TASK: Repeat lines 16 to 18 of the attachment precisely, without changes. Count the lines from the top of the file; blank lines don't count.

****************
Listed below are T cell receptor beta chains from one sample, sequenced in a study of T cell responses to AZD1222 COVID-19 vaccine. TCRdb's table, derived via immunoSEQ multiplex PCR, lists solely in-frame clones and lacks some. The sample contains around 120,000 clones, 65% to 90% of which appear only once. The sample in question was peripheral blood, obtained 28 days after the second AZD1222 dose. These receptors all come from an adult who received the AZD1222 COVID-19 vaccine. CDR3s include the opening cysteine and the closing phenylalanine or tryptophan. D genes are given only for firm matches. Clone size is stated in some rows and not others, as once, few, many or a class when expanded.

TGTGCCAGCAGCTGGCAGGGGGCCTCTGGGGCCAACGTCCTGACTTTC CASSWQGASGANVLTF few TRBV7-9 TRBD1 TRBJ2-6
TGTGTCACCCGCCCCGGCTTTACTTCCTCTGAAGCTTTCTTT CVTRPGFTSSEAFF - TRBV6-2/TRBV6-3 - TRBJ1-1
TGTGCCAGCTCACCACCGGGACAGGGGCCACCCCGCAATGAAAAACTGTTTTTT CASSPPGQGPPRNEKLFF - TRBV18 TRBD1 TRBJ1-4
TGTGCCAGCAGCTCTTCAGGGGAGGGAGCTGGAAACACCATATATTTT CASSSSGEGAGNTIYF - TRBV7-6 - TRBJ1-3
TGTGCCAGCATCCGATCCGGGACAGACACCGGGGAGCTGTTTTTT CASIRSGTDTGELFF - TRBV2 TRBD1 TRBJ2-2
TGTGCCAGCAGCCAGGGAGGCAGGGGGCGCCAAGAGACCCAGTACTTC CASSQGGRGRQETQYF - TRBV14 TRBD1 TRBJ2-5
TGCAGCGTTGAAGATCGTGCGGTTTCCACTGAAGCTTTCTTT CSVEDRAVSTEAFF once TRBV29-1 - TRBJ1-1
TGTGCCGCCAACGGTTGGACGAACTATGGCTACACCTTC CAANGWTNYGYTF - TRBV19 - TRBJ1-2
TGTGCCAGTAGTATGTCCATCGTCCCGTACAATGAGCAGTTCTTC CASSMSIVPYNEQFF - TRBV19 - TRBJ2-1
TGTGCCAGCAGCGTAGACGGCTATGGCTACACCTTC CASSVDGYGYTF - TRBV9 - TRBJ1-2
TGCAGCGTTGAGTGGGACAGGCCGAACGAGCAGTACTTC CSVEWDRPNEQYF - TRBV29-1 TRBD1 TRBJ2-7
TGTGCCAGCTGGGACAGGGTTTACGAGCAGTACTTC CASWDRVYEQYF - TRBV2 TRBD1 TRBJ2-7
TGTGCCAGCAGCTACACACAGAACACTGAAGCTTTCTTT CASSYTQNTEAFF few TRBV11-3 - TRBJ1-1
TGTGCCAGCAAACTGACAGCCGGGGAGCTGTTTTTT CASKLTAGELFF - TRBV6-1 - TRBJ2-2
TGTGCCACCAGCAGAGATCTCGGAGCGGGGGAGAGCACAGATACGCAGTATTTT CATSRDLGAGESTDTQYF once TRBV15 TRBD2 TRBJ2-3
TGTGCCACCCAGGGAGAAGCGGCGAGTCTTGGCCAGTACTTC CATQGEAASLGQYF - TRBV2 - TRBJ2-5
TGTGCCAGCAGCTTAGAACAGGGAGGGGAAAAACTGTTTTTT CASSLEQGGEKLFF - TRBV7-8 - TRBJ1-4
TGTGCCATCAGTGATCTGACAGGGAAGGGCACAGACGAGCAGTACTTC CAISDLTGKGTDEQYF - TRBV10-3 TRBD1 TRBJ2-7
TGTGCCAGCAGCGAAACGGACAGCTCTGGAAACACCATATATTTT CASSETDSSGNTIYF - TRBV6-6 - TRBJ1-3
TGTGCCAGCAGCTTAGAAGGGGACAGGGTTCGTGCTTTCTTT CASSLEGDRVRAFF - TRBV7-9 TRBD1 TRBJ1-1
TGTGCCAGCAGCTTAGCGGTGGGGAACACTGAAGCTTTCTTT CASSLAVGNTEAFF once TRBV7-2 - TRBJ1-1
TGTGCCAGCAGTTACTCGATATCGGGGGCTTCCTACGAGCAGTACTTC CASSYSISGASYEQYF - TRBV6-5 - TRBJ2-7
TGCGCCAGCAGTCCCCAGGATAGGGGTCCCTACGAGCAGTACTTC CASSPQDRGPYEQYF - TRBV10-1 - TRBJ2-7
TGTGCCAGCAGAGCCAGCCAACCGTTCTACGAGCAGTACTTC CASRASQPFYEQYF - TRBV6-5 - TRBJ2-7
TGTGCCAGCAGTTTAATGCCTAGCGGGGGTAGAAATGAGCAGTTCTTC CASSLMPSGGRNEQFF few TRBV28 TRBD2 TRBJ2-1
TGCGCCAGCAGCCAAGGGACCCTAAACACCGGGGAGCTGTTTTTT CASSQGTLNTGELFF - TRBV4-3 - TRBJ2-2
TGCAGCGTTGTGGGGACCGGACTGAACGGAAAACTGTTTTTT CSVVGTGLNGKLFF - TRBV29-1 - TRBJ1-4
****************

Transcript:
TGTGCCACCAGCAGAGATCTCGGAGCGGGGGAGAGCACAGATACGCAGTATTTT CATSRDLGAGESTDTQYF once TRBV15 TRBD2 TRBJ2-3
TGTGCCACCCAGGGAGAAGCGGCGAGTCTTGGCCAGTACTTC CATQGEAASLGQYF - TRBV2 - TRBJ2-5
TGTGCCAGCAGCTTAGAACAGGGAGGGGAAAAACTGTTTTTT CASSLEQGGEKLFF - TRBV7-8 - TRBJ1-4